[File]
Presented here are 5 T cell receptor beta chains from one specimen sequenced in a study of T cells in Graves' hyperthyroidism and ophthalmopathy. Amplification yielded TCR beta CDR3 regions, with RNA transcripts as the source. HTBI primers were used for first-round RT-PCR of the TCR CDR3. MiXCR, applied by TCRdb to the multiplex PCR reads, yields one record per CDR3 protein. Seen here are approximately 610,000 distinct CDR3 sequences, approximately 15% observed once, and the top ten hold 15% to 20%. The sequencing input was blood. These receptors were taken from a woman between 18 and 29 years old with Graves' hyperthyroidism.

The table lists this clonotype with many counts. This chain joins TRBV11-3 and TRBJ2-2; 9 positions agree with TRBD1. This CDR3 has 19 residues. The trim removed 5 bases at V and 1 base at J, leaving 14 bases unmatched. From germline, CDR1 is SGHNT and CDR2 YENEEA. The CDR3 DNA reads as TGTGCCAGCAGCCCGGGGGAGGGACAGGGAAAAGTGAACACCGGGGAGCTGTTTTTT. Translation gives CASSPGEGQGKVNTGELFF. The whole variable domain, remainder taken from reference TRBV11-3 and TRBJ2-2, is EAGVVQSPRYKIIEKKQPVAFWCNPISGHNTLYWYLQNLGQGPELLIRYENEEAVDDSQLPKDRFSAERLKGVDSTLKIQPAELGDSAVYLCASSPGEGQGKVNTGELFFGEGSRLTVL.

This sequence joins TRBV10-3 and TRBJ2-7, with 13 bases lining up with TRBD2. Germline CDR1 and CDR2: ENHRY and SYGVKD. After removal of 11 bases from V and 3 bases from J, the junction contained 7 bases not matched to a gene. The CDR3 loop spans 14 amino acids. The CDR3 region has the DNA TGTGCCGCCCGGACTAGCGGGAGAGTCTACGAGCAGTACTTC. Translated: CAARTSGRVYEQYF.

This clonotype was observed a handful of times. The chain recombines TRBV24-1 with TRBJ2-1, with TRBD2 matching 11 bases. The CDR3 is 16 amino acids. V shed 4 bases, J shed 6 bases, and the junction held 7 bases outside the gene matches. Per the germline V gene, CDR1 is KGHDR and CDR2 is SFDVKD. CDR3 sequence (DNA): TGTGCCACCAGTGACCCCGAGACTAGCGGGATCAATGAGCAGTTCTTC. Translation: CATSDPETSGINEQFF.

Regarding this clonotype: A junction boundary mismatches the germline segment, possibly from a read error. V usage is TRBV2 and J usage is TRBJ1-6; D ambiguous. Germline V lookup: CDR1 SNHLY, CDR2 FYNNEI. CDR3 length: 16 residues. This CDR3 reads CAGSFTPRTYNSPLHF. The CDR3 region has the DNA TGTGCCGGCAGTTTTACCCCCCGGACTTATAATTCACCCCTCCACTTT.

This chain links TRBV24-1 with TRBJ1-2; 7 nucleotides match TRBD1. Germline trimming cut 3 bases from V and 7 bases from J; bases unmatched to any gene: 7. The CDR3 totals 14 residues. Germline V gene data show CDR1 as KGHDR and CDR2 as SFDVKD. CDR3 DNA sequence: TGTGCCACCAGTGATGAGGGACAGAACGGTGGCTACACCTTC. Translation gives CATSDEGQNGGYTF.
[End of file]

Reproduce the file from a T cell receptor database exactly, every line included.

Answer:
Presented here are 5 T cell receptor beta chains from one specimen sequenced in a study of T cells in Graves' hyperthyroidism and ophthalmopathy. Amplification yielded TCR beta CDR3 regions, with RNA transcripts as the source. HTBI primers were used for first-round RT-PCR of the TCR CDR3. MiXCR, applied by TCRdb to the multiplex PCR reads, yields one record per CDR3 protein. Seen here are approximately 610,000 distinct CDR3 sequences, approximately 15% observed once, and the top ten hold 15% to 20%. The sequencing input was blood. These receptors were taken from a woman between 18 and 29 years old with Graves' hyperthyroidism.

The table lists this clonotype with many counts. This chain joins TRBV11-3 and TRBJ2-2; 9 positions agree with TRBD1. This CDR3 has 19 residues. The trim removed 5 bases at V and 1 base at J, leaving 14 bases unmatched. From germline, CDR1 is SGHNT and CDR2 YENEEA. The CDR3 DNA reads as TGTGCCAGCAGCCCGGGGGAGGGACAGGGAAAAGTGAACACCGGGGAGCTGTTTTTT. Translation gives CASSPGEGQGKVNTGELFF. The whole variable domain, remainder taken from reference TRBV11-3 and TRBJ2-2, is EAGVVQSPRYKIIEKKQPVAFWCNPISGHNTLYWYLQNLGQGPELLIRYENEEAVDDSQLPKDRFSAERLKGVDSTLKIQPAELGDSAVYLCASSPGEGQGKVNTGELFFGEGSRLTVL.

This sequence joins TRBV10-3 and TRBJ2-7, with 13 bases lining up with TRBD2. Germline CDR1 and CDR2: ENHRY and SYGVKD. After removal of 11 bases from V and 3 bases from J, the junction contained 7 bases not matched to a gene. The CDR3 loop spans 14 amino acids. The CDR3 region has the DNA TGTGCCGCCCGGACTAGCGGGAGAGTCTACGAGCAGTACTTC. Translated: CAARTSGRVYEQYF.

This clonotype was observed a handful of times. The chain recombines TRBV24-1 with TRBJ2-1, with TRBD2 matching 11 bases. The CDR3 is 16 amino acids. V shed 4 bases, J shed 6 bases, and the junction held 7 bases outside the gene matches. Per the germline V gene, CDR1 is KGHDR and CDR2 is SFDVKD. CDR3 sequence (DNA): TGTGCCACCAGTGACCCCGAGACTAGCGGGATCAATGAGCAGTTCTTC. Translation: CATSDPETSGINEQFF.

Regarding this clonotype: A junction boundary mismatches the germline segment, possibly from a read error. V usage is TRBV2 and J usage is TRBJ1-6; D ambiguous. Germline V lookup: CDR1 SNHLY, CDR2 FYNNEI. CDR3 length: 16 residues. This CDR3 reads CAGSFTPRTYNSPLHF. The CDR3 region has the DNA TGTGCCGGCAGTTTTACCCCCCGGACTTATAATTCACCCCTCCACTTT.

This chain links TRBV24-1 with TRBJ1-2; 7 nucleotides match TRBD1. Germline trimming cut 3 bases from V and 7 bases from J; bases unmatched to any gene: 7. The CDR3 totals 14 residues. Germline V gene data show CDR1 as KGHDR and CDR2 as SFDVKD. CDR3 DNA sequence: TGTGCCACCAGTGATGAGGGACAGAACGGTGGCTACACCTTC. Translation gives CATSDEGQNGGYTF.